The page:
Mana Services


Gang Prevention​

Gang prevention through compelling alternative experiences

“There are now 6,375 patched and prospect members across New Zealand – an increase of 1,400 more gang members since 2017.

Police say three-quarters of the country’s mobsters are Maori – despite the fact they make up just 15 per cent of the population.

Many said they joined as much for whanau, as for money, power or thrills”

The Economist

The gangs are attractive

Money, Power & Thrills

The mix of money from illicit activity and the power it brings is coupled with the youths desire for high adrenaline activities.

A sense of whanau

Many of the recruits come from troubled homes and crave a desire to be a part of a family unit. The gangs leverage this to their advantage

They are adapting

“In the past, a stereotypical gang member wore a slightly ill-fitting gang patch, looked unshaven and in the need of a shower – that is not the modern game,” – Minister Nash, 2019

The gangs are now wearing stylish label clothing (albeit) in gang colours. They are more active (in a positive) way in their communities e.g. the Mosque attacks offering to be guards

They are using social media to recruit.

How we work

Mana aims to provide targeted programs for high-risk rangatahi by appealing to them in a way that is highly appealing and yet culturally relevant.


How do we do this? We refer to this as our “bright shiny things” strategy. We make participating in our programs highly attractive as we build in high octane and action-orientated elements.

This acts as a front for the educational and hopefully long term aspirational element of the programs.

Capture Attention

What do we mean by capture attention?


Big, brash and bold

We work with the latest equipment and make sure that our equipment is “cool” to the youth such that they want to be seen using it.

Example: Watersports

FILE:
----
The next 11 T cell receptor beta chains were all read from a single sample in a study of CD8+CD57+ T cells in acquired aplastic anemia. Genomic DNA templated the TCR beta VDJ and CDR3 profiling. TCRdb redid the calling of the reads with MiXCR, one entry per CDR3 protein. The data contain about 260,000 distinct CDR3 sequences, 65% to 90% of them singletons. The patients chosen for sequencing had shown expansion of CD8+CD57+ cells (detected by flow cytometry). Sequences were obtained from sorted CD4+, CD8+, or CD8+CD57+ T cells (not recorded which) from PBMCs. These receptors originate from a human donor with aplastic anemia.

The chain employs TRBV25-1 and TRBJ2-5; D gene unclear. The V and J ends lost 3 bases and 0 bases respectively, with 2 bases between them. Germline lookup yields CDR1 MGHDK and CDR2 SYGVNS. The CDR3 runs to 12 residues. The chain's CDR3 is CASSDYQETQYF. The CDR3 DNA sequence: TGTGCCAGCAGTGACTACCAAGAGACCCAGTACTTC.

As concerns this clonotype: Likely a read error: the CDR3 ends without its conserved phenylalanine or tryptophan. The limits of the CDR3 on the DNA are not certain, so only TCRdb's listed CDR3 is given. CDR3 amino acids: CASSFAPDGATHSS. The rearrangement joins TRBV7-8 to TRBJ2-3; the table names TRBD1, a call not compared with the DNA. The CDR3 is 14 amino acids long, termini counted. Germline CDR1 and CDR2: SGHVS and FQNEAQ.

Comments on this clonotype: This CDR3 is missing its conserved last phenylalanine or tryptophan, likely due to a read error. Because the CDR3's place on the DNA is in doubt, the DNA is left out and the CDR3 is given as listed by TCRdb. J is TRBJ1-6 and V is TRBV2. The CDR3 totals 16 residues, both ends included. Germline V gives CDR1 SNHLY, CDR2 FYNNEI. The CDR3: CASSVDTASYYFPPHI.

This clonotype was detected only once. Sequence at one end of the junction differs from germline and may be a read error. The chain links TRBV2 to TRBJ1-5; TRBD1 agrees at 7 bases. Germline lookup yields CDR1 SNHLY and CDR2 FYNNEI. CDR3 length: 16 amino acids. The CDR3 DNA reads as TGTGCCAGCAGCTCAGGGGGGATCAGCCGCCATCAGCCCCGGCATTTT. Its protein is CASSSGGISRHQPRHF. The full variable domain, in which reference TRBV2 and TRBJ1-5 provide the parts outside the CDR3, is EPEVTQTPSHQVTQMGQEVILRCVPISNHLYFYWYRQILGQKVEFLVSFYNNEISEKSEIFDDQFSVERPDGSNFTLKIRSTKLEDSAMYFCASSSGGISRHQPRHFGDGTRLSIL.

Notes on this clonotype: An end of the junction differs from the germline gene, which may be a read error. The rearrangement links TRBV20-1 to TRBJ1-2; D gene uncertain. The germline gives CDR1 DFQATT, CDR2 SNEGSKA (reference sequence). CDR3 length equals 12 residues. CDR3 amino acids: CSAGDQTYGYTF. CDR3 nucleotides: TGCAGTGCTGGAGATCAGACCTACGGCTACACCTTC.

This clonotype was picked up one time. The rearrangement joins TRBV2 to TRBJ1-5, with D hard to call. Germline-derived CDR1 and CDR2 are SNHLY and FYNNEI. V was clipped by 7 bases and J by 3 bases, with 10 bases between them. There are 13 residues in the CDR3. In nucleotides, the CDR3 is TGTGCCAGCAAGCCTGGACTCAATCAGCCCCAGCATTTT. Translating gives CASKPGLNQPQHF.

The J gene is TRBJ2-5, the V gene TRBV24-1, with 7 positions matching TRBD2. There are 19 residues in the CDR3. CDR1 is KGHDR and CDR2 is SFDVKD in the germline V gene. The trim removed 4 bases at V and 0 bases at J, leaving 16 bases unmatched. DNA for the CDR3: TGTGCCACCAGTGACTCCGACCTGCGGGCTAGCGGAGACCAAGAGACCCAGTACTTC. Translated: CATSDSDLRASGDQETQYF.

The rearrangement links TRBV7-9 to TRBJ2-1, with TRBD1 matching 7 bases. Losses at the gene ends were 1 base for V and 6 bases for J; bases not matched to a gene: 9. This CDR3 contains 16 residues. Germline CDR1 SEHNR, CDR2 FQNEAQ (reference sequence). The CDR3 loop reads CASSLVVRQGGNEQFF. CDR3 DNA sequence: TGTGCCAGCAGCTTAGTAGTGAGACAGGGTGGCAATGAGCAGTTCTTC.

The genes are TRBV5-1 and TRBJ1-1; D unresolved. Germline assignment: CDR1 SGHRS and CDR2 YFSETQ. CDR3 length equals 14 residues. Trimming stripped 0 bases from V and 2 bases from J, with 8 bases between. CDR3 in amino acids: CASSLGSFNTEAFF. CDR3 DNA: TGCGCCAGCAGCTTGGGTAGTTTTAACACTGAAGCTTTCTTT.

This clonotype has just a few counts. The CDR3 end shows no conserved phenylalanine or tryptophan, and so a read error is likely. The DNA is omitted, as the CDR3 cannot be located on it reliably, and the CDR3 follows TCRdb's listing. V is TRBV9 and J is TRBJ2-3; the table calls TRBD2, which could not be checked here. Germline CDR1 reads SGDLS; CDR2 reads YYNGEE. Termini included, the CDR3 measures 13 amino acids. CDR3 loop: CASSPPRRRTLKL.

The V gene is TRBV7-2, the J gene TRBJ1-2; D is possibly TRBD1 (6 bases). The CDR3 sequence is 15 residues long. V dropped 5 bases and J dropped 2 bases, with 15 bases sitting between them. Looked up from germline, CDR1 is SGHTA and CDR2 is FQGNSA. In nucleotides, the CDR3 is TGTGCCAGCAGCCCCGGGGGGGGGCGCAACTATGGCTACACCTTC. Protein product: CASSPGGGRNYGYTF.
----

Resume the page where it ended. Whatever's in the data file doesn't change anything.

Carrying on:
When we turn up to the Lake to do watersports our truck and boat turns heads! The bold graphics and incredible equipment help the youth to A) want to be seen in it and B) be seen using it.

Active Experiences

Use of equipment in more than just a highly controlled environment.


Multi day-use/experience, not just short excursions where youth don’t really get much of a turn.

Action orientated mixed with cultural learning.

Example: Camping & Outdoor Adventure

Our program will use Polaris Ace UTVs (as shown in pictures). Each youth will have their own UTV. After completing a full day course to be certified in its use and being certified as competent they will then embark on a 3-5 day adventure with up to 5 other UTVs to go glamping “Camping with all the mod-cons”. We will select relevant cultural locations to visit and whilst camping use it as an opportunity to teach them about Flora, Fauna and living off the land. Upon their return, this experience will be used to benefit certification credits

Our methodology (5 Stages)

Making the activity as appealing as possible by presenting ourselves with the coolest equipment and programmes the youth have ever seen.


Having programme leaders who know how to engage the youth and can present a successful alternative lifestyle to that offered by gangs or unwanted behaviour.

Training for competency:

Before any participation takes place in any of our Active Experiences the youth must show that they can A) take instruction seriously B) show competency in the use of the equipment.

Active Experiences:

After having completed and certifying that they can complete stage 3 they are now ready to actually experience in a very active way the course. Driving a boat, riding a jetski, driving a 4×4 UTV etc.

Qualifications & Certifications:

Where possible all our programmes will tie back into NCEA and or other tertiary back accreditation programmes. For example, a certificate to drive a fishing boat, or drive a truck.

Contact us

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